New function of non-coding RNA in senescence and cancer
Research from the Cancer Institute of the Japan Foundation for Cancer Research (JFCR), which was published today (August 23, 3:00 p.m. ET) in the leading international scientific journal Proceedings of the National Academy of Sciences of the United States of America, reveals that non-coding RNA derived from pericentromeric repetitive sequences induces the expression of inflammatory genes in senescence and cancer.
Senescence is a state of essentially irreversible cell cycle arrest induced by several stressors, namely aging, obesity, radiotherapy and chemotherapy. Senescent cells that accumulate in vivo during aging communicate with surrounding tissues through the production of pro-inflammatory proteins, called the senescence-associated secretory phenotype (SASP), which plays multiple physiological and pathological roles. In the elderly, SASP inflammatory factors promote many age-related diseases, including cancer. Therefore, elucidating the regulatory mechanism of SASP is essential to develop new preventive and therapeutic strategies against age-related cancer.
A team of JFCR researchers hypothesized that an aberrant chromatin architecture observed in senescent cells may be associated with SASP and began analysis of the interaction of chromatin at the genome and scale. gene expression using next-generation sequencing techniques. They revealed that the region containing pericentromeric repeating sequences called human satellite II (hSATII), which are epigenetically silent in normal cells, showed a particularly open state in senescent cells. In addition, the expression of non-coding RNA (hSATII RNA) was markedly upregulated during cell senescence. Further analysis revealed that hSATII RNA upregulated the expression of inflammatory SASP-like genes by disrupting chromatin interactions in certain regions of the SASP gene through the functional impairment of the CCCTC binding factor (CTCF ), which is important for maintaining genomic integrity.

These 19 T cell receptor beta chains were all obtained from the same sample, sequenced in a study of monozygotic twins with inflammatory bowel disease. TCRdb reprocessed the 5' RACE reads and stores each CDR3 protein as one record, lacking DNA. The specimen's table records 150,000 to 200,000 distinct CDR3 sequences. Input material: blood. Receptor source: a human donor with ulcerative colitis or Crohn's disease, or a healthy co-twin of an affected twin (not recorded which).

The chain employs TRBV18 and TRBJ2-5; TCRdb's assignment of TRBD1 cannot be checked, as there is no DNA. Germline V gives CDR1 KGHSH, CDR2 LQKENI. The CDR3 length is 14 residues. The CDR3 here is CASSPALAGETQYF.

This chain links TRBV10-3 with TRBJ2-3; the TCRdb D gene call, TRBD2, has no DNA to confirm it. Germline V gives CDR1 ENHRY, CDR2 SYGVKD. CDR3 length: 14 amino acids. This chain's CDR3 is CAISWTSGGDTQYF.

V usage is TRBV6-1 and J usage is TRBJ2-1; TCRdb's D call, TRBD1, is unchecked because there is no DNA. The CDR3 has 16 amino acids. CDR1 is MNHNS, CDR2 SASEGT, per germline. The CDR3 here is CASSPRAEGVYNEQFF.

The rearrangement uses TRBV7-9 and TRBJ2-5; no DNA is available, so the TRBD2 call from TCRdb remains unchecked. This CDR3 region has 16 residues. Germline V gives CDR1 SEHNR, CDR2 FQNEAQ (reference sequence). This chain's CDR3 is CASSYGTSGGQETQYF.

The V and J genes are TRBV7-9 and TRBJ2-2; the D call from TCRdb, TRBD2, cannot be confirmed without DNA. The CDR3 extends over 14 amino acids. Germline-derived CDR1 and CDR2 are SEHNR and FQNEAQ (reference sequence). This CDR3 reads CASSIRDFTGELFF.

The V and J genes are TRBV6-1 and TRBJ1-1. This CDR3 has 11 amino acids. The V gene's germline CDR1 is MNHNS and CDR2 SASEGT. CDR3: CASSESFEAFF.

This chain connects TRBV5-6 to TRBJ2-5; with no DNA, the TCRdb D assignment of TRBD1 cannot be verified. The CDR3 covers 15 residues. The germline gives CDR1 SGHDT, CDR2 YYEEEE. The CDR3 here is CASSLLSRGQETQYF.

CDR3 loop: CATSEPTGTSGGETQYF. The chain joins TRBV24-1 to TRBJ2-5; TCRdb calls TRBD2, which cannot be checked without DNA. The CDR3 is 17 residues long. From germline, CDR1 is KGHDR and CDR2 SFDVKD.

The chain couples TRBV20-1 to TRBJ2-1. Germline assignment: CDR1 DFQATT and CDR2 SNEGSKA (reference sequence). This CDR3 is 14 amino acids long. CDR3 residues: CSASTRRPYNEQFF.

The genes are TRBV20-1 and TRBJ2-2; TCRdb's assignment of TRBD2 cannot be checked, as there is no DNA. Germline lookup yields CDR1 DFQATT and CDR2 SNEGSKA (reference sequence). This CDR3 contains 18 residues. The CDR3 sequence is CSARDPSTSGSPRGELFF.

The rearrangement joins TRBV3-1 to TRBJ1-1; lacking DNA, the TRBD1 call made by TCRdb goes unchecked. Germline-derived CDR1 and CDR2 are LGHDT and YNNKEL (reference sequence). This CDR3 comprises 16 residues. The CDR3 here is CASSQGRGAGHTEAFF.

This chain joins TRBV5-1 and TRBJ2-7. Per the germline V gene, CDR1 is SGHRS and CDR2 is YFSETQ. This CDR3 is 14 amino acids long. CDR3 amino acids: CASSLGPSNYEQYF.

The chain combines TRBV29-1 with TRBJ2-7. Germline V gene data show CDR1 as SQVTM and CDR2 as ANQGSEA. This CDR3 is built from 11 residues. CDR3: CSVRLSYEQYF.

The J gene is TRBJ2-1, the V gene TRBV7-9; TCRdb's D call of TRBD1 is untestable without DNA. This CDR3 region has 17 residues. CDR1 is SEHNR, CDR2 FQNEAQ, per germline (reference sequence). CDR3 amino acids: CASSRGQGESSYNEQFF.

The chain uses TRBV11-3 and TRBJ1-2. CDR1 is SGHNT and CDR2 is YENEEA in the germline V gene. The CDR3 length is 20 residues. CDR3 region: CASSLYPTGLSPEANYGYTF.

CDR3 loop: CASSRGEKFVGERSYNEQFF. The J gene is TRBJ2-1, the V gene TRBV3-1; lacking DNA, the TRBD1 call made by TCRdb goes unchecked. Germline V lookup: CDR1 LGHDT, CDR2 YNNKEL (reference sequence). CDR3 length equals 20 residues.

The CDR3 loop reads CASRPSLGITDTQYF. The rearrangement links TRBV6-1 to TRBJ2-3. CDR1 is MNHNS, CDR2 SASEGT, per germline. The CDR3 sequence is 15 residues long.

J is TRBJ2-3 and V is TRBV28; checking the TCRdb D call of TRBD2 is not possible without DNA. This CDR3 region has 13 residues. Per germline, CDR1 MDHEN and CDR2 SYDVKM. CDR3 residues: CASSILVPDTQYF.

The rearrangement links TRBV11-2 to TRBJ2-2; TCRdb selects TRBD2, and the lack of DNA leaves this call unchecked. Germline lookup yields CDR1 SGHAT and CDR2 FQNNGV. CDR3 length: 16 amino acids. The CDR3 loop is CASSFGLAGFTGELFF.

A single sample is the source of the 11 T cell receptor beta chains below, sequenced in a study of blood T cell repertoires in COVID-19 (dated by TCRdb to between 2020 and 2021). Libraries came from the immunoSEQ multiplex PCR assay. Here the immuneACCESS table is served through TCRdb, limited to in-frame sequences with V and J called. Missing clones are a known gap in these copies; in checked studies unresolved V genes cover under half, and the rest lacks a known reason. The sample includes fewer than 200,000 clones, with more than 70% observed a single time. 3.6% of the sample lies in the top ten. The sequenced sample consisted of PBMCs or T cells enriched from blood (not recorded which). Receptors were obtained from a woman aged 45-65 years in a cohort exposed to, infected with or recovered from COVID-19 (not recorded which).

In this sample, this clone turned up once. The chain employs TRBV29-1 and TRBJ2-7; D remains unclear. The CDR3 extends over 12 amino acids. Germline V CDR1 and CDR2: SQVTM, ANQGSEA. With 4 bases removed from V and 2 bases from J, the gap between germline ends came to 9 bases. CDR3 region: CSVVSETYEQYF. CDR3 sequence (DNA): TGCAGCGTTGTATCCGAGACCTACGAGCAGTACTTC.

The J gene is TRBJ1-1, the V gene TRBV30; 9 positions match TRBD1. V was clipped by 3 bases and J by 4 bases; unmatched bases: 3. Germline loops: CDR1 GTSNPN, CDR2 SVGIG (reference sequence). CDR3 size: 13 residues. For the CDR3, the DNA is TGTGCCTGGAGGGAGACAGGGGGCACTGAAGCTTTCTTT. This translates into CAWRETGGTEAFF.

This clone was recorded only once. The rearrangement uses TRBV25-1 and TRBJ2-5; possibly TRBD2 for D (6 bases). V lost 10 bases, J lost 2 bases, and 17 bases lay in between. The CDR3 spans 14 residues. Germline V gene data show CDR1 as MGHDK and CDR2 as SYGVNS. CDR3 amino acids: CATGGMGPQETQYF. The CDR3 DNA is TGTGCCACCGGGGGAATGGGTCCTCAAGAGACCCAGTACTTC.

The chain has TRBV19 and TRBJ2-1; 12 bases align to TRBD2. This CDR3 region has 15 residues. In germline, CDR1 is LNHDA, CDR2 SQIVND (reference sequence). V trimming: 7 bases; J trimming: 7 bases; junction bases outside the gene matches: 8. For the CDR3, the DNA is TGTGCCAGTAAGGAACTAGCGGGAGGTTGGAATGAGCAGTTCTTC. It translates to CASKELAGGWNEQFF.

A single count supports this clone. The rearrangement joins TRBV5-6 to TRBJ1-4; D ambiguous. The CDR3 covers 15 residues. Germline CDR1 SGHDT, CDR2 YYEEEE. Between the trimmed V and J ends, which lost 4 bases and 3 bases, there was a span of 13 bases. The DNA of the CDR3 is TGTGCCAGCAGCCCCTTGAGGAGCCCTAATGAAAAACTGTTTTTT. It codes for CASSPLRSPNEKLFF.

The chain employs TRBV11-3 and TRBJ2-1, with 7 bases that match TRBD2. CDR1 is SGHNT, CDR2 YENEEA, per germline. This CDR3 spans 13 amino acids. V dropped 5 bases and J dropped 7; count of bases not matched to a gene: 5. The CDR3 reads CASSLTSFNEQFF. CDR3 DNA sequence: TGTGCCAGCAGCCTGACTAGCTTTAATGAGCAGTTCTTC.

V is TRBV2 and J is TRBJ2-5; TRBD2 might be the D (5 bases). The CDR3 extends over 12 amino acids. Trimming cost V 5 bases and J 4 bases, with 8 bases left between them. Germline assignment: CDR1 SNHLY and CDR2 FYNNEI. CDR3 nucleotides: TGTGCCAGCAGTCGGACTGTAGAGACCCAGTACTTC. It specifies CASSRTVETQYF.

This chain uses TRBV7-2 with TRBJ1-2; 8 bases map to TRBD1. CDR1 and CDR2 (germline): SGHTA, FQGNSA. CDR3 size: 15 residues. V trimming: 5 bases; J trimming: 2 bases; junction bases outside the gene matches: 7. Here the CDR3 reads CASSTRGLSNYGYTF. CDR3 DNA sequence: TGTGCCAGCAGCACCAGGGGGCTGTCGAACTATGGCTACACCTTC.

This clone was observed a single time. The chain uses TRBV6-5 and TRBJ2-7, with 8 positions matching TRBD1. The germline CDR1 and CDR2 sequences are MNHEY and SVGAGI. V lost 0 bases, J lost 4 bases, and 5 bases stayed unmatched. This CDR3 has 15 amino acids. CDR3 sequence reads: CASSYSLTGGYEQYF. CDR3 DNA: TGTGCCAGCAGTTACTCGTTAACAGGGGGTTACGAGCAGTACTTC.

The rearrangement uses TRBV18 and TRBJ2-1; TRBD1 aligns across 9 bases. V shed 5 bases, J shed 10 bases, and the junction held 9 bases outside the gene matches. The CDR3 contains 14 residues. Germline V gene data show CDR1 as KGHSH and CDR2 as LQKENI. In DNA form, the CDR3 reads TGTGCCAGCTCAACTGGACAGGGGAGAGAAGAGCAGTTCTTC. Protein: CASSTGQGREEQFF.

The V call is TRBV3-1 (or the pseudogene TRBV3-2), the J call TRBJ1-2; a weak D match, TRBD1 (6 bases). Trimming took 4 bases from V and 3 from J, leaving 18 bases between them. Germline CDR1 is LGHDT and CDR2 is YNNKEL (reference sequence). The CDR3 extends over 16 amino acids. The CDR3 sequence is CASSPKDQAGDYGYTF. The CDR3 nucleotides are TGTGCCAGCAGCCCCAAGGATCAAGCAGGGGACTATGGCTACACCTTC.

“Small extracellular vesicles (EVs) secreted by cancer and stromal cells dynamically contribute to tumor incidence and progression non-autonomously in the tumor microenvironment. Surprisingly, the amounts of hSATII RNA were higher in small electric vehicles derived from senescent cells than in those derived from proliferating cells. Thus, our data suggest that hSATII RNA derived from senescent stromal cells is transferred to surrounding cells via small electric vehicles and functions as a SASP-like inflammatory factor in the tumor microenvironment.
In addition, the researchers found that hSATII RNA was highly detectable in cancer cells in surgical samples from patients with primary colon carcinoma. Surprisingly, the hSATII RNA positive cell population was significantly higher among cancer-associated fibroblasts than fibroblasts in normal stromal tissue.
“These findings highlight the novel role of hSATII RNA, which supports tumor development in an autonomous non-cellular manner via the secretion of inflammatory factors like SASP and small electric vehicles. Understanding this molecular mechanism can facilitate the development of new preventive and therapeutic strategies against age-related pathologies in the future. “